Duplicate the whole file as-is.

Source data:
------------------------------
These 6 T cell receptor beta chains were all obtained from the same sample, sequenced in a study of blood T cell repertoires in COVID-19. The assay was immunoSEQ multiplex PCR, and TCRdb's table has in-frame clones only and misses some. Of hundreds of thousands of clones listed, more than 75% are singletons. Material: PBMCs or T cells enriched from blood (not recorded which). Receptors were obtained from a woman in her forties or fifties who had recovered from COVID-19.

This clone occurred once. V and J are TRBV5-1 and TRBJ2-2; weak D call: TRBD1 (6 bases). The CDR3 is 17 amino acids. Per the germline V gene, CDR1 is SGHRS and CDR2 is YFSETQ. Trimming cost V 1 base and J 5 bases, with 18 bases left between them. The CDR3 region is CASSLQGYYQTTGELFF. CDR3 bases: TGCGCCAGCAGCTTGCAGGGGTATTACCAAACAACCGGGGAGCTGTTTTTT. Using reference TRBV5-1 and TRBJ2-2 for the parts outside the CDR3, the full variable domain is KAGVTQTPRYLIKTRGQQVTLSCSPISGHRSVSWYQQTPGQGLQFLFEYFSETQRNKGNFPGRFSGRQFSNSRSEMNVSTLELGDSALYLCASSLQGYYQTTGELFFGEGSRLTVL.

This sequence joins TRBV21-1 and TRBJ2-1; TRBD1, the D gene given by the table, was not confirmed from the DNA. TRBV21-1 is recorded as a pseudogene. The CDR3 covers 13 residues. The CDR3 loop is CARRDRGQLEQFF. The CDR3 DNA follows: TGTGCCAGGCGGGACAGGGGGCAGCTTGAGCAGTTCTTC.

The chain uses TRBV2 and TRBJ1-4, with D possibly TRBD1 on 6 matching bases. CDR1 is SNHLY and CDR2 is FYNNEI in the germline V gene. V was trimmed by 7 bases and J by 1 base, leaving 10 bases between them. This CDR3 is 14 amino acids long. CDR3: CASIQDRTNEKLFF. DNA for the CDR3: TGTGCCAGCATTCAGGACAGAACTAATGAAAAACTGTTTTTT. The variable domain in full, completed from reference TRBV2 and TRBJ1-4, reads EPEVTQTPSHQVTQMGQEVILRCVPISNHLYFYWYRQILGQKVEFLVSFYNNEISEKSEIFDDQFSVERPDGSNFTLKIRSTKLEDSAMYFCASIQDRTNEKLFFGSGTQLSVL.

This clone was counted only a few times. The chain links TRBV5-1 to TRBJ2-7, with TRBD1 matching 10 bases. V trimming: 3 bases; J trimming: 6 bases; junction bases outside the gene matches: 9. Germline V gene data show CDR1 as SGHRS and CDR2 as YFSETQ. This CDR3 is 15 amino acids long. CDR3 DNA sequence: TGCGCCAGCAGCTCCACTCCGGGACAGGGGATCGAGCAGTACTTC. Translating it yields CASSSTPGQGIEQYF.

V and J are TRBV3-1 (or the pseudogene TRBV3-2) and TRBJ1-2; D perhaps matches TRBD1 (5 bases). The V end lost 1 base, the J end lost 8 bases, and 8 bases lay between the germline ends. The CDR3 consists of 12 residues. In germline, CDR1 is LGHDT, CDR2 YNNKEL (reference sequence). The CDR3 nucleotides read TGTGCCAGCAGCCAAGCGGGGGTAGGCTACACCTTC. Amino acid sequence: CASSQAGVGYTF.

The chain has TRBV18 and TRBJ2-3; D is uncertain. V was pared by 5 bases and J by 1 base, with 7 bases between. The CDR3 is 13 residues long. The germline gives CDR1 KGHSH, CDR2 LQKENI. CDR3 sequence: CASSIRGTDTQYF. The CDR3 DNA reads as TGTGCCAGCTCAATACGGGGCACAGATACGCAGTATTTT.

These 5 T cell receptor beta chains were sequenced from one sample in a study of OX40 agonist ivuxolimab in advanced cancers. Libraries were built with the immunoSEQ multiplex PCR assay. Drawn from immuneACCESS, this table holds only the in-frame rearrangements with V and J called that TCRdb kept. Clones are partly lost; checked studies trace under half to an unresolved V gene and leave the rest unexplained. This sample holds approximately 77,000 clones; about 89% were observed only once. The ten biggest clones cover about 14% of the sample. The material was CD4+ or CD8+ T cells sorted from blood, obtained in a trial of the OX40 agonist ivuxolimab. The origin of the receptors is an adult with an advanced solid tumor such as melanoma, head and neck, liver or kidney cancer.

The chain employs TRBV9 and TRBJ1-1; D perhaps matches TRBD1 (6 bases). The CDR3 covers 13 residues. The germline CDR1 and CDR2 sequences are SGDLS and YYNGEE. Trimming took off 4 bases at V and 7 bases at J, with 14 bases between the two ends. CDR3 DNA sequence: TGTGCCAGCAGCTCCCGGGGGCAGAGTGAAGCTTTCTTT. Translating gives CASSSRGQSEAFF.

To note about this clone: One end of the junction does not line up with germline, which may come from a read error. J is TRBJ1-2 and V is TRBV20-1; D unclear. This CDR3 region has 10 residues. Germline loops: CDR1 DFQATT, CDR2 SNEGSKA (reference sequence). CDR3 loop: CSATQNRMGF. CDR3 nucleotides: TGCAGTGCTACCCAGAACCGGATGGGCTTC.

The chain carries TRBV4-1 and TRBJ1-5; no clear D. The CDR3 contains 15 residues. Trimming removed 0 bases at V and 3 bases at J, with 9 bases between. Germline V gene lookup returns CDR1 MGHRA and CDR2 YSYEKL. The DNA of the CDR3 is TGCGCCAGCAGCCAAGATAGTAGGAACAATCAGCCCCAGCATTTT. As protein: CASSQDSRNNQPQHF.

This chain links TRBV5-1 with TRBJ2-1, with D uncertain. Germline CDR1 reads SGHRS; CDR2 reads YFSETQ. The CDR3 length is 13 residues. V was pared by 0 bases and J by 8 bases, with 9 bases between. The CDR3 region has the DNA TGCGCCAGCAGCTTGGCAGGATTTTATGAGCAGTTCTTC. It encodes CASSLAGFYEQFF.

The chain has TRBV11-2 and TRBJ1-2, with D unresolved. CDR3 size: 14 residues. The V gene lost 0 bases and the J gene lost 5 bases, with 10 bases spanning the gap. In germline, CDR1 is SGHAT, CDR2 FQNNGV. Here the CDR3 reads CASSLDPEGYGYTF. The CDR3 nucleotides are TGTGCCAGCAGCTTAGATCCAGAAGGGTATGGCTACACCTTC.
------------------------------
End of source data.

These 6 T cell receptor beta chains were all obtained from the same sample, sequenced in a study of blood T cell repertoires in COVID-19. The assay was immunoSEQ multiplex PCR, and TCRdb's table has in-frame clones only and misses some. Of hundreds of thousands of clones listed, more than 75% are singletons. Material: PBMCs or T cells enriched from blood (not recorded which). Receptors were obtained from a woman in her forties or fifties who had recovered from COVID-19.

This clone occurred once. V and J are TRBV5-1 and TRBJ2-2; weak D call: TRBD1 (6 bases). The CDR3 is 17 amino acids. Per the germline V gene, CDR1 is SGHRS and CDR2 is YFSETQ. Trimming cost V 1 base and J 5 bases, with 18 bases left between them. The CDR3 region is CASSLQGYYQTTGELFF. CDR3 bases: TGCGCCAGCAGCTTGCAGGGGTATTACCAAACAACCGGGGAGCTGTTTTTT. Using reference TRBV5-1 and TRBJ2-2 for the parts outside the CDR3, the full variable domain is KAGVTQTPRYLIKTRGQQVTLSCSPISGHRSVSWYQQTPGQGLQFLFEYFSETQRNKGNFPGRFSGRQFSNSRSEMNVSTLELGDSALYLCASSLQGYYQTTGELFFGEGSRLTVL.

This sequence joins TRBV21-1 and TRBJ2-1; TRBD1, the D gene given by the table, was not confirmed from the DNA. TRBV21-1 is recorded as a pseudogene. The CDR3 covers 13 residues. The CDR3 loop is CARRDRGQLEQFF. The CDR3 DNA follows: TGTGCCAGGCGGGACAGGGGGCAGCTTGAGCAGTTCTTC.

The chain uses TRBV2 and TRBJ1-4, with D possibly TRBD1 on 6 matching bases. CDR1 is SNHLY and CDR2 is FYNNEI in the germline V gene. V was trimmed by 7 bases and J by 1 base, leaving 10 bases between them. This CDR3 is 14 amino acids long. CDR3: CASIQDRTNEKLFF. DNA for the CDR3: TGTGCCAGCATTCAGGACAGAACTAATGAAAAACTGTTTTTT. The variable domain in full, completed from reference TRBV2 and TRBJ1-4, reads EPEVTQTPSHQVTQMGQEVILRCVPISNHLYFYWYRQILGQKVEFLVSFYNNEISEKSEIFDDQFSVERPDGSNFTLKIRSTKLEDSAMYFCASIQDRTNEKLFFGSGTQLSVL.

This clone was counted only a few times. The chain links TRBV5-1 to TRBJ2-7, with TRBD1 matching 10 bases. V trimming: 3 bases; J trimming: 6 bases; junction bases outside the gene matches: 9. Germline V gene data show CDR1 as SGHRS and CDR2 as YFSETQ. This CDR3 is 15 amino acids long. CDR3 DNA sequence: TGCGCCAGCAGCTCCACTCCGGGACAGGGGATCGAGCAGTACTTC. Translating it yields CASSSTPGQGIEQYF.

V and J are TRBV3-1 (or the pseudogene TRBV3-2) and TRBJ1-2; D perhaps matches TRBD1 (5 bases). The V end lost 1 base, the J end lost 8 bases, and 8 bases lay between the germline ends. The CDR3 consists of 12 residues. In germline, CDR1 is LGHDT, CDR2 YNNKEL (reference sequence). The CDR3 nucleotides read TGTGCCAGCAGCCAAGCGGGGGTAGGCTACACCTTC. Amino acid sequence: CASSQAGVGYTF.

The chain has TRBV18 and TRBJ2-3; D is uncertain. V was pared by 5 bases and J by 1 base, with 7 bases between. The CDR3 is 13 residues long. The germline gives CDR1 KGHSH, CDR2 LQKENI. CDR3 sequence: CASSIRGTDTQYF. The CDR3 DNA reads as TGTGCCAGCTCAATACGGGGCACAGATACGCAGTATTTT.

These 5 T cell receptor beta chains were sequenced from one sample in a study of OX40 agonist ivuxolimab in advanced cancers. Libraries were built with the immunoSEQ multiplex PCR assay. Drawn from immuneACCESS, this table holds only the in-frame rearrangements with V and J called that TCRdb kept. Clones are partly lost; checked studies trace under half to an unresolved V gene and leave the rest unexplained. This sample holds approximately 77,000 clones; about 89% were observed only once. The ten biggest clones cover about 14% of the sample. The material was CD4+ or CD8+ T cells sorted from blood, obtained in a trial of the OX40 agonist ivuxolimab. The origin of the receptors is an adult with an advanced solid tumor such as melanoma, head and neck, liver or kidney cancer.

The chain employs TRBV9 and TRBJ1-1; D perhaps matches TRBD1 (6 bases). The CDR3 covers 13 residues. The germline CDR1 and CDR2 sequences are SGDLS and YYNGEE. Trimming took off 4 bases at V and 7 bases at J, with 14 bases between the two ends. CDR3 DNA sequence: TGTGCCAGCAGCTCCCGGGGGCAGAGTGAAGCTTTCTTT. Translating gives CASSSRGQSEAFF.

To note about this clone: One end of the junction does not line up with germline, which may come from a read error. J is TRBJ1-2 and V is TRBV20-1; D unclear. This CDR3 region has 10 residues. Germline loops: CDR1 DFQATT, CDR2 SNEGSKA (reference sequence). CDR3 loop: CSATQNRMGF. CDR3 nucleotides: TGCAGTGCTACCCAGAACCGGATGGGCTTC.

The chain carries TRBV4-1 and TRBJ1-5; no clear D. The CDR3 contains 15 residues. Trimming removed 0 bases at V and 3 bases at J, with 9 bases between. Germline V gene lookup returns CDR1 MGHRA and CDR2 YSYEKL. The DNA of the CDR3 is TGCGCCAGCAGCCAAGATAGTAGGAACAATCAGCCCCAGCATTTT. As protein: CASSQDSRNNQPQHF.

This chain links TRBV5-1 with TRBJ2-1, with D uncertain. Germline CDR1 reads SGHRS; CDR2 reads YFSETQ. The CDR3 length is 13 residues. V was pared by 0 bases and J by 8 bases, with 9 bases between. The CDR3 region has the DNA TGCGCCAGCAGCTTGGCAGGATTTTATGAGCAGTTCTTC. It encodes CASSLAGFYEQFF.

The chain has TRBV11-2 and TRBJ1-2, with D unresolved. CDR3 size: 14 residues. The V gene lost 0 bases and the J gene lost 5 bases, with 10 bases spanning the gap. In germline, CDR1 is SGHAT, CDR2 FQNNGV. Here the CDR3 reads CASSLDPEGYGYTF. The CDR3 nucleotides are TGTGCCAGCAGCTTAGATCCAGAAGGGTATGGCTACACCTTC.